Tian Shan Foothill Arid Steppe | One Earth
Tian Shan Foothill Arid Steppe

Tian Shan Foothill Arid Steppe

Image credit: Courtesy of Andrei Garm

Tian Shan Foothill Arid Steppe

The ecoregion’s land area is provided in units of 1,000 hectares. The protection goal is the Global Safety Net (GSN1) area for the given ecoregion. The protection level indicates the percentage of the GSN goal that is currently protected on a scale of 0-10. N/A means data is not available at this time.

Bioregion: Tian Shan-Pamir Grasslands, Mountain Steppe & Conifer Forests (PA31)

Realm: Central Eurasia

Ecoregion Size (1000 ha):

12,928

Ecoregin ID:

740

Protection Goal:

34%

Protection Level:

2

States: Kazakhstan, Kyrgyzstan, China

The Tian Shan (Celestial Mountains) rises from the deserts and steppe basins of Inner Asia to form the largest temperate-arid mountain system on Earth. The eastern (Chinese) part of the Tian Shan is topographically distinct; the western part (in Kazakhstan and Kyrgyzstan) branches into a complex series of ridges, lake basins, and river valleys that drain into the shrinking Aral Sea. 

The flagship species of the Tian Shan Foothill Arid Steppe ecoregion is the Asian steppe wildcat. Image credit: Creative Commons 

Dry as they are, the Tian Shan foothills are relatively rich in plant species, partly because the range is long enough for significant species turnover east to west, and partly because the higher elevations fetch snow from moist arctic air masses to water foothill elevations during the growing season. Plant species richness seems to increase with precipitation on a gradient from east to west. 

The southern base of the Tian Shan is arid, with semi-desert steppe vegetation towards the west and desert habitat to the east. The northern base of the range supports steppe grassland. River channels and flood plains of the foothill region, where less disturbed, hold groves and savanna woodlands of desert poplar. 

Corsac fox. Image credit: Creative Commons

In eastern Kazakhstan, semi-desert steppe supports Tamarix (a salt tolerant shrub), thorny legumes like Alhagi camelorum, and several species of Artemisia, a genus of aromatic plants in the daisy family that is common to semi-arid temperate habitats throughout the Northern Hemisphere. Further west, the Ili river valley, which passes from China into Kazakhstan along the north side of the Tian Shan, supports a relatively lush steppe-meadow formation dominated by feather grass, fescue grass, and Artemisia. Generally, as the climate becomes more arid eastward, the desert habitat extends further up the mountain flank and transitions to steppe at a higher elevation.⁠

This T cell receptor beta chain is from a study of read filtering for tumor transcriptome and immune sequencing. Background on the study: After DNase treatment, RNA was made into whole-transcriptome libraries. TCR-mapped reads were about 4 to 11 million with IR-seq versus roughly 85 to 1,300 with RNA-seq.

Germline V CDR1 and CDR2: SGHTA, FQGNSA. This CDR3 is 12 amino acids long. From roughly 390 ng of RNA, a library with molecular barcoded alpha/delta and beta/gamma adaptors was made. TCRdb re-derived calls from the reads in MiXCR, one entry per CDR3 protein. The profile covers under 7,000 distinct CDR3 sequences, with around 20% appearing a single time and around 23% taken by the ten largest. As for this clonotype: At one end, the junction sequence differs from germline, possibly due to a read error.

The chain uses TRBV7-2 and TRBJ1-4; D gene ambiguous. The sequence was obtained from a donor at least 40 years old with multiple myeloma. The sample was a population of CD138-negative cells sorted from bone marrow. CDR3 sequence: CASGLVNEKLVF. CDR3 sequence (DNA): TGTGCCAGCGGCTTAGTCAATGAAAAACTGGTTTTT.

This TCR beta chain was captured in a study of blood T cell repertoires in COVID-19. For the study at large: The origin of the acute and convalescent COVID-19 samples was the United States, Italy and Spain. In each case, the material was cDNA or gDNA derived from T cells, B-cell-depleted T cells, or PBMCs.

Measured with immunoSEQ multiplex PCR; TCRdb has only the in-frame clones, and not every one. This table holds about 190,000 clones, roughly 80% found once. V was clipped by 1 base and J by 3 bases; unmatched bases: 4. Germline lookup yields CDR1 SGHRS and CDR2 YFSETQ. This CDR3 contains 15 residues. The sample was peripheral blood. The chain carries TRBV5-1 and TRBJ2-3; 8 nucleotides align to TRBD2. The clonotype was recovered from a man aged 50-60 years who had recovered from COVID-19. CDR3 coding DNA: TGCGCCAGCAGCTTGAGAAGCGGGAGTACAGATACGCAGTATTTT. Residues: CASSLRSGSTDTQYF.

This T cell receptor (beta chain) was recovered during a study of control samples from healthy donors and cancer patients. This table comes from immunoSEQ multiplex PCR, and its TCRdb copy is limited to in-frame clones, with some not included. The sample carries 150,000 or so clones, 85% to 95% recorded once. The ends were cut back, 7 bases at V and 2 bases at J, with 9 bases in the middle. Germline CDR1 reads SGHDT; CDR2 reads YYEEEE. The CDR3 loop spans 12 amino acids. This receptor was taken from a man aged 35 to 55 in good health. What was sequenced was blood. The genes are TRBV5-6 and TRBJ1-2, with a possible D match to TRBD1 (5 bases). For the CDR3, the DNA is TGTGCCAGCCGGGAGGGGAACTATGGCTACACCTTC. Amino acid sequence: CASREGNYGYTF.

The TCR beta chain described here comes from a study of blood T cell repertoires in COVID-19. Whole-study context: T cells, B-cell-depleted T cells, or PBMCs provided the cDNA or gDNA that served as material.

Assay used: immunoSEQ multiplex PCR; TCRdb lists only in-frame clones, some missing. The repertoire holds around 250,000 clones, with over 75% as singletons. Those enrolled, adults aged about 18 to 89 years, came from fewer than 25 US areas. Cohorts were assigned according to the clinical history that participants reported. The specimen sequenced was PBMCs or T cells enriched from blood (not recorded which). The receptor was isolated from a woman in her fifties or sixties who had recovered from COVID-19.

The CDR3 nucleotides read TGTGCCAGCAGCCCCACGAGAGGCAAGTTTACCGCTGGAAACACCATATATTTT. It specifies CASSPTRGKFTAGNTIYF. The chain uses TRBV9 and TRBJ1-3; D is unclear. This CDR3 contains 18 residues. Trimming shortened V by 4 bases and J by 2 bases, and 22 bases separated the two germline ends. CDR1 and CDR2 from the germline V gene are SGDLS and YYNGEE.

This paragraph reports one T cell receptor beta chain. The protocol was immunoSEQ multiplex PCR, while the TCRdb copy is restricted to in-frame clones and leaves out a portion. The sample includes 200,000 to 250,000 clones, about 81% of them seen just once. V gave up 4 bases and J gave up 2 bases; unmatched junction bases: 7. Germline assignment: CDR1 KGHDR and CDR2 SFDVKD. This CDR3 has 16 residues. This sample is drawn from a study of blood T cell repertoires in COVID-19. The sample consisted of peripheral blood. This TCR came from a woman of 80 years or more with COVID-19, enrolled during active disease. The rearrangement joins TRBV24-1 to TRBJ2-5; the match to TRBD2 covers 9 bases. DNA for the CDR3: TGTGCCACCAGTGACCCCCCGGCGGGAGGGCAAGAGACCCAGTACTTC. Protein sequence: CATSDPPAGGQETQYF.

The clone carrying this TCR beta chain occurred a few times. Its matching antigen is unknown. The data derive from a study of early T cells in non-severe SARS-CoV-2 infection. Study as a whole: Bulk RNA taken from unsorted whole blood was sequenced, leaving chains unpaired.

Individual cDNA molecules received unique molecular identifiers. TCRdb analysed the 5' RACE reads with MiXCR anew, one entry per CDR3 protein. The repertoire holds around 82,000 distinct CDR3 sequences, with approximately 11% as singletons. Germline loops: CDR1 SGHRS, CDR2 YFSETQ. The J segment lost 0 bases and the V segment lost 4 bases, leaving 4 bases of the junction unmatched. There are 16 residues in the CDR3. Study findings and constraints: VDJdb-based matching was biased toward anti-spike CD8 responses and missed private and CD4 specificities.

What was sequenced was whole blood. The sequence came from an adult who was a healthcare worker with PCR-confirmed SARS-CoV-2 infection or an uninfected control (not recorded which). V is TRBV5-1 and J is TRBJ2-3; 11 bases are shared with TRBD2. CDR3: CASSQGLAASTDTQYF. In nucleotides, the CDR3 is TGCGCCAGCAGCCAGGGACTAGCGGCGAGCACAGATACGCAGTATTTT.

Short-toed eagle. Image credit: Juan Lacruz, Creative Commons

Foothills of the Tian Shan support only a few species of large mammal. Black-tailed gazelle occur at the margin of the Junggar Basin on the northern side of the range. The ornata subspecies of Asian steppe wildcat is also reported from this ecoregion, but is little known. Regionally, this species is thought to be on the decline, due to hunting, habitat loss, and pesticide use. Smaller vertebrate species include Asiatic grass frog, fringe-toed lizard, wonder gecko, and several snake species including the vulnerable meadow viper. Rodents in the subfamily of gerbils and sand rats occur here as well. The Tian Shan is not an endemic bird area, but two species, little bustard and the vulnerable MacQueen’s bustard, breed in this ecoregion. Both of these species are widespread but rare, with declining populations.

Xinjiang Tianshan, in China, has been listed as a serial property on the UNESCO World Heritage List. It includes four geographically separated nature reserves—Tuo’ermu, Kalajun-Kuerdening, Bayinbukuke, and Bogeda—with a total area of 6,068 km2.⁠ Tuo’ermu and Kalajun Nature Reserves in China support intact communities of desert and foothill steppe vegetation.⁠ The Xinjiang Tianshan properties, which include low elevation steppe habitats and high elevation forest and alpine habitats, are regarded to have a low degree of threat because there are no permanent human occupants, only limited industry in adjoining areas, and no reported invasive species.⁠

Lesser Kestrels. Image credit: Pierre Dalous, Creative Commons

Priority conservation actions for the next decade are to: 1) improve connectivity among components of the Xinjiang Tianshan property; 2) explore ways to integrate local stakeholders, especially livestock herders, into rangeland management; and 3) monitor the impact of climate change to habitat, specie distribution, and their ability to adapt.

Citations 

  1. Carpenter, C. 2000. Tian Shan montane steppe and meadows. https://www.worldwildlife.org/ecoregions/pa1019. Accessed November 2018.
  2. Ministry of Housing and Urban-Rural Development of the People’s Republic of China. 2012. World Heritage Nomination, Natural Heritage, China. Xinjiang Tianshan. https://whc.unesco.org/uploads/nominations/1414.pdf
  3. Carpenter, C. 2000. e Convention. 2013. Xinjiang Tianshan. https://whc.unesco.org/en/list/1414. Accessed November 2018.
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